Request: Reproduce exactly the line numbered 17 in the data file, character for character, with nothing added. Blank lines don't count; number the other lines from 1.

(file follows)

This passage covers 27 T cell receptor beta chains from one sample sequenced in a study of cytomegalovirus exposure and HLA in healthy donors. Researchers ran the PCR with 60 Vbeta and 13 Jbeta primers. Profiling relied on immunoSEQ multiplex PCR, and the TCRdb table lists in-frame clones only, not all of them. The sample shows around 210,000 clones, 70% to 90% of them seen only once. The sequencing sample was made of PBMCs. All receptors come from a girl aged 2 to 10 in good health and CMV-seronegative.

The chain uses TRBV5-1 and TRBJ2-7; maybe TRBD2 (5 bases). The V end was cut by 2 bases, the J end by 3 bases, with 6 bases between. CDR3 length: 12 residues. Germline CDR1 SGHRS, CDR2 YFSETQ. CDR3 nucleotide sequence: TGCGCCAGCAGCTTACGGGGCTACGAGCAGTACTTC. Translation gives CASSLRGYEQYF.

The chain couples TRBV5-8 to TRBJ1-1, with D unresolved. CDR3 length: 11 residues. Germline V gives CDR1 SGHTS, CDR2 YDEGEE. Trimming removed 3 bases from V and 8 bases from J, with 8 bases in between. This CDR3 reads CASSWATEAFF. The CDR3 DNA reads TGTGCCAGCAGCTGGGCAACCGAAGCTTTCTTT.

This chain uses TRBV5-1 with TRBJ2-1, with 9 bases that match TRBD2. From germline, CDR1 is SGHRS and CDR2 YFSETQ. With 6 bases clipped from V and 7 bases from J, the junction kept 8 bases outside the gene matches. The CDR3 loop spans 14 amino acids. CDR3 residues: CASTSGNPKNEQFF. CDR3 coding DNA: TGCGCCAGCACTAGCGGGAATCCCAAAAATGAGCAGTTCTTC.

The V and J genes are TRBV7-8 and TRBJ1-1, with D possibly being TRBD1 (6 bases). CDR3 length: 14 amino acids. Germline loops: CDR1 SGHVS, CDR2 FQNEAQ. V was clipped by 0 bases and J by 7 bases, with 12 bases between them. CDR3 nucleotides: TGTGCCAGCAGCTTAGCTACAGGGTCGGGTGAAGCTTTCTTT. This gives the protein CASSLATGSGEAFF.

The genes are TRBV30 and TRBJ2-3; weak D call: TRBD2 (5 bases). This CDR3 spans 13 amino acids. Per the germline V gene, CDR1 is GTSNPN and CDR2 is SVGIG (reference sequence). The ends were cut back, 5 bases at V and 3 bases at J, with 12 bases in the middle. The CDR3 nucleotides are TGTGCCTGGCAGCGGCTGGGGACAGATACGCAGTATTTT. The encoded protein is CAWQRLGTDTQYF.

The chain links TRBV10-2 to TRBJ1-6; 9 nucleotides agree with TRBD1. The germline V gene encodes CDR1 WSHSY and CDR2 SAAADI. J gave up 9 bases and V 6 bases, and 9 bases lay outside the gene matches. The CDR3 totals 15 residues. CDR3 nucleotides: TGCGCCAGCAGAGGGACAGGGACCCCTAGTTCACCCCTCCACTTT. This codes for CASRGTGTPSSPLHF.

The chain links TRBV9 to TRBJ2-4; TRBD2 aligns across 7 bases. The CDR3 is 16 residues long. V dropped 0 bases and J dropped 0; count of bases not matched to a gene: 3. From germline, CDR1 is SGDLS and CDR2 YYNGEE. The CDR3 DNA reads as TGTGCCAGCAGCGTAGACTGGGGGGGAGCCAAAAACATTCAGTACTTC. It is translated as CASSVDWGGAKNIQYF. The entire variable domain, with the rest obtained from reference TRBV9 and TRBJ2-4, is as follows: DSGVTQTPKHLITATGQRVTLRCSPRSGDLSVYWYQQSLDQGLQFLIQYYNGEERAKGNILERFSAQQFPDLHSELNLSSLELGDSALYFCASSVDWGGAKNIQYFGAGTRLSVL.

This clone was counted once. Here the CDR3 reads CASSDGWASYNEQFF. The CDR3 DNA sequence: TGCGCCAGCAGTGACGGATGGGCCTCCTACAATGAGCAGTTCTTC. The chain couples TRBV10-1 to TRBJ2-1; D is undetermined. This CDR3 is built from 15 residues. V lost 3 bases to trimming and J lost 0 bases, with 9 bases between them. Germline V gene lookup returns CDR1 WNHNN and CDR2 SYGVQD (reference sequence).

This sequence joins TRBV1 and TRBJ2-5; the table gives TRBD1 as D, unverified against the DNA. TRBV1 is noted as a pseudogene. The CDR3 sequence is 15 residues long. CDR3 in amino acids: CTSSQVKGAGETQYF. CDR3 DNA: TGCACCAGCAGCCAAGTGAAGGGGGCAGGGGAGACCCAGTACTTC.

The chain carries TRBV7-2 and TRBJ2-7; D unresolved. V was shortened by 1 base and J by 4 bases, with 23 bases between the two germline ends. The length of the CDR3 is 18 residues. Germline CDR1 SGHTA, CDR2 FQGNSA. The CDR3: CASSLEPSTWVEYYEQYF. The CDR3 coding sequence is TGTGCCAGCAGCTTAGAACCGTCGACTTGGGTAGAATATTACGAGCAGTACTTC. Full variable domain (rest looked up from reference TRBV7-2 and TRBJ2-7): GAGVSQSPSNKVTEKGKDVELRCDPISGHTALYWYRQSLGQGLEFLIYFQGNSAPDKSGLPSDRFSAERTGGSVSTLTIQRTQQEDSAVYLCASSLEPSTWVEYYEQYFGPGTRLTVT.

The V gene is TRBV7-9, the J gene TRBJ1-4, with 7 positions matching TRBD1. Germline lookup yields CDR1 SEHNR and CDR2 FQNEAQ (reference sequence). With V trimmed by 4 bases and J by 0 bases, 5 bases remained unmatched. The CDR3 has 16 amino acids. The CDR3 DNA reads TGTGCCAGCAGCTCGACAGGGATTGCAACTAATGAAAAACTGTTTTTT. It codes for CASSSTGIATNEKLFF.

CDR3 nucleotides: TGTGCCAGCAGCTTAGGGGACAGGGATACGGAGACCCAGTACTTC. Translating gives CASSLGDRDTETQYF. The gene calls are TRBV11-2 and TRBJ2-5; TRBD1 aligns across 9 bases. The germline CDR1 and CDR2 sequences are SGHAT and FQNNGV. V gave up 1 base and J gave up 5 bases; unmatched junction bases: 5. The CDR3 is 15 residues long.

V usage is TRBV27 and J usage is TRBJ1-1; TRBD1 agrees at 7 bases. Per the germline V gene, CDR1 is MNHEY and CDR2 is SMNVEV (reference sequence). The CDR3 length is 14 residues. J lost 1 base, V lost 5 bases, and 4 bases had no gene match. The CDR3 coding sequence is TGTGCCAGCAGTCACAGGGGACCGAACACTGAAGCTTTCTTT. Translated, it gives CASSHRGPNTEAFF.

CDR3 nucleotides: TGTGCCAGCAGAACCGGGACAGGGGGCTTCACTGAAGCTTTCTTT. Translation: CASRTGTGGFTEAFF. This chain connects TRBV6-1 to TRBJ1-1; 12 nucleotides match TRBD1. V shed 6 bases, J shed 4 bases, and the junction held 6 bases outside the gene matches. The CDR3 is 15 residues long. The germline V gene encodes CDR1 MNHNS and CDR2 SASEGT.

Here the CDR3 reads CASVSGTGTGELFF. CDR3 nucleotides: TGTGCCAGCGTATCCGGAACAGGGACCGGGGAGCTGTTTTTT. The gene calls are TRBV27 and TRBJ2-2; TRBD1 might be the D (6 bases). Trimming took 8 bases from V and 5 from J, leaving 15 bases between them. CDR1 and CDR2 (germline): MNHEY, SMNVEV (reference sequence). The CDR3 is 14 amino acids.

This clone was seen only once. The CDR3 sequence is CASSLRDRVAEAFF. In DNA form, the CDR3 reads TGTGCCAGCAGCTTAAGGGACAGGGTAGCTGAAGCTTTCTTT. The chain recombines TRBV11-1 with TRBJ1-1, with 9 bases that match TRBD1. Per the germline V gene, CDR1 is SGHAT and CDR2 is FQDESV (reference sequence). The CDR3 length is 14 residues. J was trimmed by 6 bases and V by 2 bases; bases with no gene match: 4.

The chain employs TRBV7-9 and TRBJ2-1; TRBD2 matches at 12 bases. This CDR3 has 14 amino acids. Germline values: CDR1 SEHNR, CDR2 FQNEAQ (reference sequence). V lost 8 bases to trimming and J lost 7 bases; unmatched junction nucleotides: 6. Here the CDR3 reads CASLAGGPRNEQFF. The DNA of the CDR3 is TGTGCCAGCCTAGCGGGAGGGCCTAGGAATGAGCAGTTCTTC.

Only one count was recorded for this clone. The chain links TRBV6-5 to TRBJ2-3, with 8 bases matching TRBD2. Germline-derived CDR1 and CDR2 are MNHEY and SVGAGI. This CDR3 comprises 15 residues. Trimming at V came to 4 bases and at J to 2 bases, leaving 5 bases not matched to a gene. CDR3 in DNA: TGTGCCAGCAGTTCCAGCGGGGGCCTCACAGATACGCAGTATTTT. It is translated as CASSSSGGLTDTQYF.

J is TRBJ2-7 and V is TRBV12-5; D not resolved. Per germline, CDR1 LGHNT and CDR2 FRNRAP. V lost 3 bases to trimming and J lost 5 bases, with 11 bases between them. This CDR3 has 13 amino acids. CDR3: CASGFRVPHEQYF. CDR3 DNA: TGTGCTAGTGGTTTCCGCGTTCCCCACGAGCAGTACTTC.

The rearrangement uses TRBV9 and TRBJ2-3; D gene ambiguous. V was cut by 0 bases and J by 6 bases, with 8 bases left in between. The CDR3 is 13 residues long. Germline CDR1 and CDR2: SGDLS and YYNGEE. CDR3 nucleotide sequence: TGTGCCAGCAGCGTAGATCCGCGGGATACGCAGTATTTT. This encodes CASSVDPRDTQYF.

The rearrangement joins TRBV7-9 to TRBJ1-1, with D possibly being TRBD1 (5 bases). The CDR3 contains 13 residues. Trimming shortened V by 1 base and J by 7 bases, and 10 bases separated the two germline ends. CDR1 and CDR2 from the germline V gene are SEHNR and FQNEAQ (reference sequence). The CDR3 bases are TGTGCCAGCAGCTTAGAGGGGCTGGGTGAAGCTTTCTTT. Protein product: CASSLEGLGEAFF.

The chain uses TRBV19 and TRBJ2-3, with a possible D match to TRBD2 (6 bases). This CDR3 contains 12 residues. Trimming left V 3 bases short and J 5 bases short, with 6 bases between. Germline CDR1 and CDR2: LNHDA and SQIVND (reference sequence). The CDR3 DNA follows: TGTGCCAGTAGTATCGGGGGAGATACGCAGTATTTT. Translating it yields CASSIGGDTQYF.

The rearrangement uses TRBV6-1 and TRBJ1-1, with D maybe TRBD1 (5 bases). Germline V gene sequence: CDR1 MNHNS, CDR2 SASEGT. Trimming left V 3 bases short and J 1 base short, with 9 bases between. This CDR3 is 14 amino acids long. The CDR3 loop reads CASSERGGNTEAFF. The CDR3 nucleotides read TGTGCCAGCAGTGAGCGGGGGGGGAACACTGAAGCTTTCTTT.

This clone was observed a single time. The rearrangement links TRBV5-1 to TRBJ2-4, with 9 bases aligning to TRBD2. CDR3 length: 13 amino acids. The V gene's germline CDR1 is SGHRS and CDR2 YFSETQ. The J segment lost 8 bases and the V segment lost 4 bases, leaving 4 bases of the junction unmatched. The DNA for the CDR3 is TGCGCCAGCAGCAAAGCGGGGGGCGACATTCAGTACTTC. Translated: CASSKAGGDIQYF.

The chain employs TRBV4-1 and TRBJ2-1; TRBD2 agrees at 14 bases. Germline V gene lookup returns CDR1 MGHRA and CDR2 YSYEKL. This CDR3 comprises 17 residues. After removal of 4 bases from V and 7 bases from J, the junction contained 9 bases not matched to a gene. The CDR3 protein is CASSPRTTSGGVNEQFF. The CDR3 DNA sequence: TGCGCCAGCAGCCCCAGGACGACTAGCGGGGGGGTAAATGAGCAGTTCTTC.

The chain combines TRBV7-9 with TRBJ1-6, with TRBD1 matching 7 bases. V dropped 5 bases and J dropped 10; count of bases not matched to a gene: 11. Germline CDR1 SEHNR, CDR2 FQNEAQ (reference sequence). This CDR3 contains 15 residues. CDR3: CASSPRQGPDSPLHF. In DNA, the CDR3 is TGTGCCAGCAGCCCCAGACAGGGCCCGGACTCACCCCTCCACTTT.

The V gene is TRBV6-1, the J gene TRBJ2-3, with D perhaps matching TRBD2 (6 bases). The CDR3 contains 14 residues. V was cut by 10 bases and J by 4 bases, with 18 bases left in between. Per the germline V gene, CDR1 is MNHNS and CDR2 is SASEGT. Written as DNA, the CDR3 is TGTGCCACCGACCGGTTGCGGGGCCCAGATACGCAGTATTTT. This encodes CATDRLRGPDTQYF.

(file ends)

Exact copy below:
This clone was seen only once. The CDR3 sequence is CASSLRDRVAEAFF. In DNA form, the CDR3 reads TGTGCCAGCAGCTTAAGGGACAGGGTAGCTGAAGCTTTCTTT. The chain recombines TRBV11-1 with TRBJ1-1, with 9 bases that match TRBD1. Per the germline V gene, CDR1 is SGHAT and CDR2 is FQDESV (reference sequence). The CDR3 length is 14 residues. J was trimmed by 6 bases and V by 2 bases; bases with no gene match: 4.